Spotify U.K. head of sales Rakesh Patel said in a statement, “We’re thrilled to be partnering with Nars and The Story Lab to deliver this innovative voice-activated ad campaign. At Spotify, we know there is huge potential within audio for advertisers, and it’s fantastic that Nars is utilizing the Spotify platform in a new way to get its products into the hands of our shared audiences. We see voice as a huge growth area within the industry, and we’re excited to be able to deliver screen-less advertising solutions for brands.”

The Story Labs senior partnership manager Hannah Scott added, “During the current climate, we have had to adapt our way of engaging with our audience. Delivering samples directly to consumers’ doors is a great workaround and something we hope can add a bit of delight during these times, as the user has a blush, lipstick or mascara sample to choose from. Given that people in lockdown are tuning into their smart speakers more than ever, collaborating with Spotify was the perfect fit.”

Why it’s hot: As smart-speaker usage increases and advertisers continue to pivot to direct-response options during the pandemic, the benefit in interactive audio ads is worth exploring. With most users spending more time than ever at home, smart speakers have seen increased usage. While voice-activated campaigns are not new, the success of this and others like it could give advertisers another performance-driven ad option.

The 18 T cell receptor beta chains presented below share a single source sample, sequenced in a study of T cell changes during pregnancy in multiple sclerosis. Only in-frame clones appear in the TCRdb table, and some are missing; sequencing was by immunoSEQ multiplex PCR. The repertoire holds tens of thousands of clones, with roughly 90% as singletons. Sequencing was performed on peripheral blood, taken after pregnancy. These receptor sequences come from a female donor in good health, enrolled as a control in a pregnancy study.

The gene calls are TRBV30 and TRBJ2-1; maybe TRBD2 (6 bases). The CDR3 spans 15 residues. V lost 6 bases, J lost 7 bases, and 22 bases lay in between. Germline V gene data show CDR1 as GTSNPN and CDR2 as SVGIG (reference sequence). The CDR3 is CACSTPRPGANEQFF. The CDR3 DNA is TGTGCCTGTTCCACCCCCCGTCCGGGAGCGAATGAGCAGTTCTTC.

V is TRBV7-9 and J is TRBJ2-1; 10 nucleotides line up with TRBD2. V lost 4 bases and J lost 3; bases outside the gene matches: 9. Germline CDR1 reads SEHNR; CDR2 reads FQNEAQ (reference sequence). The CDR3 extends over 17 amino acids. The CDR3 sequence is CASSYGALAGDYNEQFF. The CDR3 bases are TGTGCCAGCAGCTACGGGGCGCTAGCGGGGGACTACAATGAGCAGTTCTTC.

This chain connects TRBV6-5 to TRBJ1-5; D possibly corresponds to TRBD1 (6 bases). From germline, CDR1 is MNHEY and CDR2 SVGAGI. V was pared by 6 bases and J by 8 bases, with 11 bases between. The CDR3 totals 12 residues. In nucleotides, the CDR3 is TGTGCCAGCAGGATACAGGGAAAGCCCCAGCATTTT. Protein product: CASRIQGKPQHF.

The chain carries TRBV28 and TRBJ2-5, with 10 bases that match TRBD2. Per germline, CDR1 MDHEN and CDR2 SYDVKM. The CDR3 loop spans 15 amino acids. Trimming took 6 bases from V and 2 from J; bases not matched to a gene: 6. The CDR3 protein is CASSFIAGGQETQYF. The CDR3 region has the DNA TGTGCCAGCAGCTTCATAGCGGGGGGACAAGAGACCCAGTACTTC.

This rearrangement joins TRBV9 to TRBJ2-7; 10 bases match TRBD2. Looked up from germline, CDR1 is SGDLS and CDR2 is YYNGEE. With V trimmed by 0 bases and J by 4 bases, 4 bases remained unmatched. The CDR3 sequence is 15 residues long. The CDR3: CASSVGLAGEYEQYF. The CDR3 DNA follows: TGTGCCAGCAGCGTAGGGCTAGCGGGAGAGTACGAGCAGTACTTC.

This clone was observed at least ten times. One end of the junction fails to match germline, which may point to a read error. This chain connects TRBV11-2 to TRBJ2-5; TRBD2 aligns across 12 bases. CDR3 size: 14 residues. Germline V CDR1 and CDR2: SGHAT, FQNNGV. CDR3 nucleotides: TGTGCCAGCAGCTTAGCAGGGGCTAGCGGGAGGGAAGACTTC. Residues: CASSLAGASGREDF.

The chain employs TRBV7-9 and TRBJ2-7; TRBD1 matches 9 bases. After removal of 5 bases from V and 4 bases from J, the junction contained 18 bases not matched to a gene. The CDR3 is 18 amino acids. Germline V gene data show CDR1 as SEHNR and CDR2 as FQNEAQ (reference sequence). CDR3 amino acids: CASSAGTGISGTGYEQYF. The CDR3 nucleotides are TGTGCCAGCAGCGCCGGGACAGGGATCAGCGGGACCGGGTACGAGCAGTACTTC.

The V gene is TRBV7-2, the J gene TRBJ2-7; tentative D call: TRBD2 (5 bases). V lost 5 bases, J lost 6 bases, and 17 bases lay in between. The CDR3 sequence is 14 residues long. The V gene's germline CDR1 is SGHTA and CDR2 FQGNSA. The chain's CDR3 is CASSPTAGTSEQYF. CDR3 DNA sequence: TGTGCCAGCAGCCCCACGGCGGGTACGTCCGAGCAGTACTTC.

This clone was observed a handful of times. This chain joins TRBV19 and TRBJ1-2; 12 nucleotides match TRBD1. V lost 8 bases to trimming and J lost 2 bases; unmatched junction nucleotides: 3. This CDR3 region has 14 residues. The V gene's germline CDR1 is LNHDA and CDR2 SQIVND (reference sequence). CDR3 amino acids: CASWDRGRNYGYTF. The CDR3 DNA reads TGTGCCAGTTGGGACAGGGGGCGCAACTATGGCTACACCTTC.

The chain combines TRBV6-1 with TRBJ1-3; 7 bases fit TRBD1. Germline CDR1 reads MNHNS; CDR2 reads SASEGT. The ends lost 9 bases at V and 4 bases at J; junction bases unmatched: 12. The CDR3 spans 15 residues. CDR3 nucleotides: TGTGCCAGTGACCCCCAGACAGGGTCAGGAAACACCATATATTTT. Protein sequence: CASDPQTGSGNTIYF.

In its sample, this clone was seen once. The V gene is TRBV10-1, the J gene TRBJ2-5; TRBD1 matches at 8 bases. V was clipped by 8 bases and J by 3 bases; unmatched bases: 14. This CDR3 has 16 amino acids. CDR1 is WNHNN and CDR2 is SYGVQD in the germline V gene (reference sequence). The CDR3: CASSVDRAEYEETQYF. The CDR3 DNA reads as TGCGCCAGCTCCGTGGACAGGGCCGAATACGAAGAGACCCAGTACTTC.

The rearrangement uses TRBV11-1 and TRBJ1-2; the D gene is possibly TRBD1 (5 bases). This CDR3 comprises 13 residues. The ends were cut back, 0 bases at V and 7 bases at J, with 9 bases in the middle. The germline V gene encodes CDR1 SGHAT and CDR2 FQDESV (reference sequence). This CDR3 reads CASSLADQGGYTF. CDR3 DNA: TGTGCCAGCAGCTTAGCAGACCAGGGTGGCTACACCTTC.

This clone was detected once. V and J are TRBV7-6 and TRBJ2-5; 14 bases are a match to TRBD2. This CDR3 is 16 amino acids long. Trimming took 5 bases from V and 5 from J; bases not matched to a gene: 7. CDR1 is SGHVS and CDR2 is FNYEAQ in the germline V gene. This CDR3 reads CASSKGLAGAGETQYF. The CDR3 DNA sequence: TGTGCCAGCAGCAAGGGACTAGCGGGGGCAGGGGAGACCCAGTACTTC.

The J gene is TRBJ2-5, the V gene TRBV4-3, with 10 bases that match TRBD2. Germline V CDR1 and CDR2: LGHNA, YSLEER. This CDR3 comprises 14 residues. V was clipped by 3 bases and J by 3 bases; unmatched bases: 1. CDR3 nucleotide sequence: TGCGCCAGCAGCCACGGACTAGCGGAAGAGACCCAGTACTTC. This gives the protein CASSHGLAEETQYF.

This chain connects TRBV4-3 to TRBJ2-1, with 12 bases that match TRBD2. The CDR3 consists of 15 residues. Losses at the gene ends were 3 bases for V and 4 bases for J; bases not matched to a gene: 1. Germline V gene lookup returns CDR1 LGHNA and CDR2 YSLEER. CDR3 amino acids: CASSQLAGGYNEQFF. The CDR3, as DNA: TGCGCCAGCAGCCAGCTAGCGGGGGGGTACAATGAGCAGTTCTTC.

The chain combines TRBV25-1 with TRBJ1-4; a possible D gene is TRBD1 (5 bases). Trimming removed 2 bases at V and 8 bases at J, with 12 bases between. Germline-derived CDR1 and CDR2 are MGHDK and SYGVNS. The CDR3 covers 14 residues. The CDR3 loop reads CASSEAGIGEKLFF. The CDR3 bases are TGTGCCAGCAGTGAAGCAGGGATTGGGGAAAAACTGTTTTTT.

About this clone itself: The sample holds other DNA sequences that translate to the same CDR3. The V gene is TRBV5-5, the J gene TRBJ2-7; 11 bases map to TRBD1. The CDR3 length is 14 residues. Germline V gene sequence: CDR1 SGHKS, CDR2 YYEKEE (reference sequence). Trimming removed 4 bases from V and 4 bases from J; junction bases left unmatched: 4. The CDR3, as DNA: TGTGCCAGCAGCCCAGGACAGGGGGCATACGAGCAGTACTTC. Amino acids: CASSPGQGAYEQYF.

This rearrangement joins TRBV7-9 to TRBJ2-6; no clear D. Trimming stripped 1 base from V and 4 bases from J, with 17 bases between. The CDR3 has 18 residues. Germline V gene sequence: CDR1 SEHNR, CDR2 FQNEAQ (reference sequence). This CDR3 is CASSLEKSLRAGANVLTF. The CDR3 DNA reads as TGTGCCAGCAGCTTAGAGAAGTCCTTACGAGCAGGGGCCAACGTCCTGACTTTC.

This partnership highlights one important difference between advertising on smart speakers versus advertising on other digital audio platforms — the opportunity to interact with an ad. Opportunities for measurable engagement with interactive audio ads like this may help Spotify and other music streaming companies capitalize on the trend of marketers shifting spend to more performance-driven formats as a result of the broader economic downturn.

Sources: Adweek, eMarketer email briefing

Pandora and the Democratization of Data Analytics

Pandora announced that it will release its new Podcast Analytics feature today, providing podcast hosts with audience information including: where they live, how long they listen, and how they engage with content.

In doing so Pandora is joining competitors Apple and Spotify in providing analytics dashboards to its content producers in a bid to keep them using the platform and help keep listeners engaged.

Why it’s hot: